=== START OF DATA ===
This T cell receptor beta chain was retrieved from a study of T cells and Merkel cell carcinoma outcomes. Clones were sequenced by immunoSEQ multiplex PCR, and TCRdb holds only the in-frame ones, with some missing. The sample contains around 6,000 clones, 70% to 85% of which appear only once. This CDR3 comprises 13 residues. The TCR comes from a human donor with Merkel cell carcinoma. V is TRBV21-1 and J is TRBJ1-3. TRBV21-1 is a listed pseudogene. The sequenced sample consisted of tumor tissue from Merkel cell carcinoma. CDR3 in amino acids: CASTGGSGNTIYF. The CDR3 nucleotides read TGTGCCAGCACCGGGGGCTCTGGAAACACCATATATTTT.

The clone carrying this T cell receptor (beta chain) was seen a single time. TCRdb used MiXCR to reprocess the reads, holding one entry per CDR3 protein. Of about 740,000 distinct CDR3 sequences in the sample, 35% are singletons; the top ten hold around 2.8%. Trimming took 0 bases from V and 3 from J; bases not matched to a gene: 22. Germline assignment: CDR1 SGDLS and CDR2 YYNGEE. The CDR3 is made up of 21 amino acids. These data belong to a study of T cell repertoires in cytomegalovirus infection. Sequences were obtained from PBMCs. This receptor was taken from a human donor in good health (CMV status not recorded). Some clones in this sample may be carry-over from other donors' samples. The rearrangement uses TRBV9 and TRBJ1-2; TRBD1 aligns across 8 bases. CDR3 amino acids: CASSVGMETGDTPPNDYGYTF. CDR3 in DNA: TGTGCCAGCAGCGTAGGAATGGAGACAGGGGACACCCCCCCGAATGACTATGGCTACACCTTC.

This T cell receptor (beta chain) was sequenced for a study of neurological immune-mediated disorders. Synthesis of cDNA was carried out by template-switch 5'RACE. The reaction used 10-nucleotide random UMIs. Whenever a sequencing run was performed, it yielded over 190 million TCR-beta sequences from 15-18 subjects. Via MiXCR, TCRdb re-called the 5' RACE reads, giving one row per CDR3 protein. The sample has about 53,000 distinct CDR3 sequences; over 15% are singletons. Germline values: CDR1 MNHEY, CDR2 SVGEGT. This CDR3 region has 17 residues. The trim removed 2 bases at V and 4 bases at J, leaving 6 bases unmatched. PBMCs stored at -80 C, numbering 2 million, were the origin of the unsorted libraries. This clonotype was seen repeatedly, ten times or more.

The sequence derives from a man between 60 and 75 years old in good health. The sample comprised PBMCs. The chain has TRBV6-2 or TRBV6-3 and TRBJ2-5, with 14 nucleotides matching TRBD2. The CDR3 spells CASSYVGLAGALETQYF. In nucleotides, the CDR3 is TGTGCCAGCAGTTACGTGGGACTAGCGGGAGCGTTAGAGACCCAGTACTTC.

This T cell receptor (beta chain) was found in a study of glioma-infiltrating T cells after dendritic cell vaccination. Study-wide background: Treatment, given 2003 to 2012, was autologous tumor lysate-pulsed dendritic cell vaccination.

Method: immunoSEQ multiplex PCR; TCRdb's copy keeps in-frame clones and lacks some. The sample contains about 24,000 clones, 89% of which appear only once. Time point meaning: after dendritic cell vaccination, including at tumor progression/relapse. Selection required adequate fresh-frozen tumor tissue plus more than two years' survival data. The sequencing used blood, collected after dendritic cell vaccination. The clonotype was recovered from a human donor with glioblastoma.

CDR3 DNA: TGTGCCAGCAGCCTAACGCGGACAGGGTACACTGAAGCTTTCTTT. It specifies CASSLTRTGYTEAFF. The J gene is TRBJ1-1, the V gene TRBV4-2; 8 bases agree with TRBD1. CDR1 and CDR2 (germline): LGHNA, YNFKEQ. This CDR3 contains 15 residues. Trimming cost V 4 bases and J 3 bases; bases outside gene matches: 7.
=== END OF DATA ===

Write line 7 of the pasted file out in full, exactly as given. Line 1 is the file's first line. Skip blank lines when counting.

CDR3 DNA: TGTGCCAGCAGCCTAACGCGGACAGGGTACACTGAAGCTTTCTTT. It specifies CASSLTRTGYTEAFF. The J gene is TRBJ1-1, the V gene TRBV4-2; 8 bases agree with TRBD1. CDR1 and CDR2 (germline): LGHNA, YNFKEQ. This CDR3 contains 15 residues. Trimming cost V 4 bases and J 3 bases; bases outside gene matches: 7.